Photovoltaics technology is used so as to exploit the energy that arrives on earth’s surface through solar radiation. The average solar radiation that arrives daily on earth’s surface is 1 Kw/m2. The photovoltaic phenomenon is responsible for the conversion of solar energy to electric.

Silicon is until now the most important material in the production of solar cells since it constitutes the essential material for 90% of the international solar cells production. The most important types of solar cells are the following:

  • Crystalline

Efficiency: 13-16%

Crystalline silicon is still the mainstay of most PV modules. Efficiencies of more than 20% have been obtained with silicon cells already in mass production. This means that 20% of the incoming insolation can be transferred into electricity. As well as the efficiency of the solar cells, their thickness is also an important factor. Wafers – very thin slices of silicon – are the basis for crystalline solar cells.

  • Polycrystalline

Efficiency: 11- 14%

Polycrystalline cells, in opposition to the monocrystalline cells, consist of a series of different crystals of silicon that are attached so as to create a photovoltaic panel. These panels’s production procedure is of lower cost although the cost of cells production remains high. Also, they present a lower efficiency in comarison to monocrystalline panels.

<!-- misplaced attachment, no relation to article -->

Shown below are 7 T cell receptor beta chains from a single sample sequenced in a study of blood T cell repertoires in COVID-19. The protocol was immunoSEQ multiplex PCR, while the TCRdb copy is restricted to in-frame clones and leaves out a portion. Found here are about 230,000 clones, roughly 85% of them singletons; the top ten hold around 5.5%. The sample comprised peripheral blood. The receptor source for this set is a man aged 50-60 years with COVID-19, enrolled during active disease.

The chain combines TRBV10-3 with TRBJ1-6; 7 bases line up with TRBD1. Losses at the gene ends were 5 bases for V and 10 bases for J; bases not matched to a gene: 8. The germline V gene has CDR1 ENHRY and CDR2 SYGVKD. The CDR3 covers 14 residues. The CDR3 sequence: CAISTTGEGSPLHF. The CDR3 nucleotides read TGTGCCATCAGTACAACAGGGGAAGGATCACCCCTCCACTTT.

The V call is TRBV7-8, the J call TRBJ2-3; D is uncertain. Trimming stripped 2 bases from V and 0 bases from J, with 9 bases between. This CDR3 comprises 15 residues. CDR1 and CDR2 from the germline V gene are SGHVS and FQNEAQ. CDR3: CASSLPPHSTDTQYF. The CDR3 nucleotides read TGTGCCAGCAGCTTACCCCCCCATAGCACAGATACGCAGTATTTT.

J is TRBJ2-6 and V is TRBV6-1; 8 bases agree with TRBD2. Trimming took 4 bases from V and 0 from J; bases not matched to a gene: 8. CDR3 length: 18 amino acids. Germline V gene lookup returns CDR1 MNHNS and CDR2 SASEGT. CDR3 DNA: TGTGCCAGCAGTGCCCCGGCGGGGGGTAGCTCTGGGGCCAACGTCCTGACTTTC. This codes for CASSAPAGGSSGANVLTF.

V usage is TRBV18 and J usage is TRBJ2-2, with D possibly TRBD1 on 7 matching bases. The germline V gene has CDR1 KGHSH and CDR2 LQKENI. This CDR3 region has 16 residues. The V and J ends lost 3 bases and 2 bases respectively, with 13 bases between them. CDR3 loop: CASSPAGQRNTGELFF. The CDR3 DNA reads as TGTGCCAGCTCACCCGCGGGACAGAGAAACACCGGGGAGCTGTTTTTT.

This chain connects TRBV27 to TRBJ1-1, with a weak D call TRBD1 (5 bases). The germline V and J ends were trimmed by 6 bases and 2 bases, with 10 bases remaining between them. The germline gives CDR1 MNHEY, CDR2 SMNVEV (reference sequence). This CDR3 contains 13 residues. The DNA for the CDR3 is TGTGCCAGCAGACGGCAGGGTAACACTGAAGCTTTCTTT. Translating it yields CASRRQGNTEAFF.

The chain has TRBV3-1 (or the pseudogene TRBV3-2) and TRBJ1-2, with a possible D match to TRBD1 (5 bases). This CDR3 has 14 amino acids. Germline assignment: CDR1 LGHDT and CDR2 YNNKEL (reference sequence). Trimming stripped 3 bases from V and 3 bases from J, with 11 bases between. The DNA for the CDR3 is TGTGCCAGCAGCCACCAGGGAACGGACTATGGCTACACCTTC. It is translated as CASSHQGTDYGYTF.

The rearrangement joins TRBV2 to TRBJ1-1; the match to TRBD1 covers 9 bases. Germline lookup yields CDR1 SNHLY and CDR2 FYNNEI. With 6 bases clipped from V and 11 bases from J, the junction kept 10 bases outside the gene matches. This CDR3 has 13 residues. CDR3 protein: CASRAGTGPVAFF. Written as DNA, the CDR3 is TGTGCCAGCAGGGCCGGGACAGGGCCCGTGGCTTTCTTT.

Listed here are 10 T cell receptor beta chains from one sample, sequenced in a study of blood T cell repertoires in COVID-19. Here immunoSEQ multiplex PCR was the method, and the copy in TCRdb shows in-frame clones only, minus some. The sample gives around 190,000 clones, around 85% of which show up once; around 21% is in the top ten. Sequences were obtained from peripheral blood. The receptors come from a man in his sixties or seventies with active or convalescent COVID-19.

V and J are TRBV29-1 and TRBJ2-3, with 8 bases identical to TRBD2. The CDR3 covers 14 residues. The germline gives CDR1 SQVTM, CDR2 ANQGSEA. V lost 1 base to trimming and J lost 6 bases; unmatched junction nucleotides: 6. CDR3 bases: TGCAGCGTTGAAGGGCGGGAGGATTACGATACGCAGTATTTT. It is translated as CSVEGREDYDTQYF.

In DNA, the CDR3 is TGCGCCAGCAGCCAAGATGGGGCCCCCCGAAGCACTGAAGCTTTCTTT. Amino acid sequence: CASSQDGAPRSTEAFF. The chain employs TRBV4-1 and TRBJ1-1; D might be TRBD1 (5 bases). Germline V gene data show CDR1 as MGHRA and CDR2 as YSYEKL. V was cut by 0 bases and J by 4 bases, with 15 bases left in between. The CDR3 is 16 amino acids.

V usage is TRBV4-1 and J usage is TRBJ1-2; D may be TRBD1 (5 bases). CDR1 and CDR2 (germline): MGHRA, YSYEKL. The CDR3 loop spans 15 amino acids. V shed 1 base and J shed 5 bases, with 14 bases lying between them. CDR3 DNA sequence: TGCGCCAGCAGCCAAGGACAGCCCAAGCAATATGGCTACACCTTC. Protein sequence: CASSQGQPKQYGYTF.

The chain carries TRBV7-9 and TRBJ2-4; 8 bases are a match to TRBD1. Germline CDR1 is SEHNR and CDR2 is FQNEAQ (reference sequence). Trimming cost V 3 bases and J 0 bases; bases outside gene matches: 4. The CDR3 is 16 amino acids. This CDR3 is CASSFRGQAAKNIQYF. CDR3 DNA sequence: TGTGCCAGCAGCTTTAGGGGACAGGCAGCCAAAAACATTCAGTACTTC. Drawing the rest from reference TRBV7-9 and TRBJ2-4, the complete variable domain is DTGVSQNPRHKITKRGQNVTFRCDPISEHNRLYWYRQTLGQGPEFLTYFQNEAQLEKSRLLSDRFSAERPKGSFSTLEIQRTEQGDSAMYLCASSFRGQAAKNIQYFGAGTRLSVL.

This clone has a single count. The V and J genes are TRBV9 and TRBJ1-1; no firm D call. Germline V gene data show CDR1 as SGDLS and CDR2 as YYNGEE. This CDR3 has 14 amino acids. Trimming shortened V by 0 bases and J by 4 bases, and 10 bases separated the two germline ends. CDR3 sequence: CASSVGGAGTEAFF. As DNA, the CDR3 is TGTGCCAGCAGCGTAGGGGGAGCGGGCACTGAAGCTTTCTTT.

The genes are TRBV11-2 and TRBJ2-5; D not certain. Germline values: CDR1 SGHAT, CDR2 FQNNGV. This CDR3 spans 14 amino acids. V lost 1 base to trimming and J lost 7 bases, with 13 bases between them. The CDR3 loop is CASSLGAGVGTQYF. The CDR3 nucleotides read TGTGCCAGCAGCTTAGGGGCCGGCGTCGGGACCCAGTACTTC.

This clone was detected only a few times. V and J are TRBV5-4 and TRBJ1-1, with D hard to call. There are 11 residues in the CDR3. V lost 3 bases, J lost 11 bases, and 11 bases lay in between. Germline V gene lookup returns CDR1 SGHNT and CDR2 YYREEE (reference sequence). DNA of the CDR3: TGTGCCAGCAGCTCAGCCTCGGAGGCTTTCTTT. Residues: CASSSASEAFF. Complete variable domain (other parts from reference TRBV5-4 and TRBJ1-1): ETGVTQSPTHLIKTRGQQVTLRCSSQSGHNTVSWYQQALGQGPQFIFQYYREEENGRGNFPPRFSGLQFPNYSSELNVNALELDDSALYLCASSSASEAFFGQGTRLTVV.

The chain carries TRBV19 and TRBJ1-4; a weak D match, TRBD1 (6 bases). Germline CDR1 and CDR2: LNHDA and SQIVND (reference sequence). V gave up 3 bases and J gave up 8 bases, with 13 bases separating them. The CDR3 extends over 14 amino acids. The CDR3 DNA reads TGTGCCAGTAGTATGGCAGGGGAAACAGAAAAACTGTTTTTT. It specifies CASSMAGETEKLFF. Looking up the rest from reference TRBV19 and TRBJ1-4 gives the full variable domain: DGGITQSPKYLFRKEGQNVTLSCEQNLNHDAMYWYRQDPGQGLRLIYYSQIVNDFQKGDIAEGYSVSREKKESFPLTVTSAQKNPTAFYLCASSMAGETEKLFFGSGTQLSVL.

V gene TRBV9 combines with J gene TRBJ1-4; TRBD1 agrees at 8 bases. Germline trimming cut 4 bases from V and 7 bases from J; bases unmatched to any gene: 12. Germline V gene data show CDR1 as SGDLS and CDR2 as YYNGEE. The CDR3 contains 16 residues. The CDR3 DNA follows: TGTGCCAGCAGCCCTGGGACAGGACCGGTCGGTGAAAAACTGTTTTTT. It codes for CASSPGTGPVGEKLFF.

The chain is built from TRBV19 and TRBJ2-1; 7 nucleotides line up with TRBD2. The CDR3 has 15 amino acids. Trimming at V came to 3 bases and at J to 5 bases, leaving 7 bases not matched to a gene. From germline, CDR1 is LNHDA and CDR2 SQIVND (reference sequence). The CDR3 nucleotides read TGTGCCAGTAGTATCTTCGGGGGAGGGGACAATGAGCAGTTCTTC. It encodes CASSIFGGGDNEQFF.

• Thin film

Efficiency: 5-9%

Thin film modules are constructed by depositing extremely thin layers of photosensitive materials onto a low-cost backing such as glass, stainless steel or plastic. This results in lower production costs compared to the more material-intensive crystalline technology, a price advantage which is currently counterbalanced by substantially lower efficiency rates.
Three types of thin film modules are commercially available at the moment. These are manufactured from amorphous silicon (a-Si), copper indium diselenide (CIS, CIGS) and cadmium telluride (CdTe). All of these have active layers in the thickness range of less than a few microns. This allows higher automation once a certain production volume is reached, whilst a more integrated approach is possible in module construction. The process is less labour-intensive compared to the assembly of crystalline modules, where individual cells have to be interconnected.

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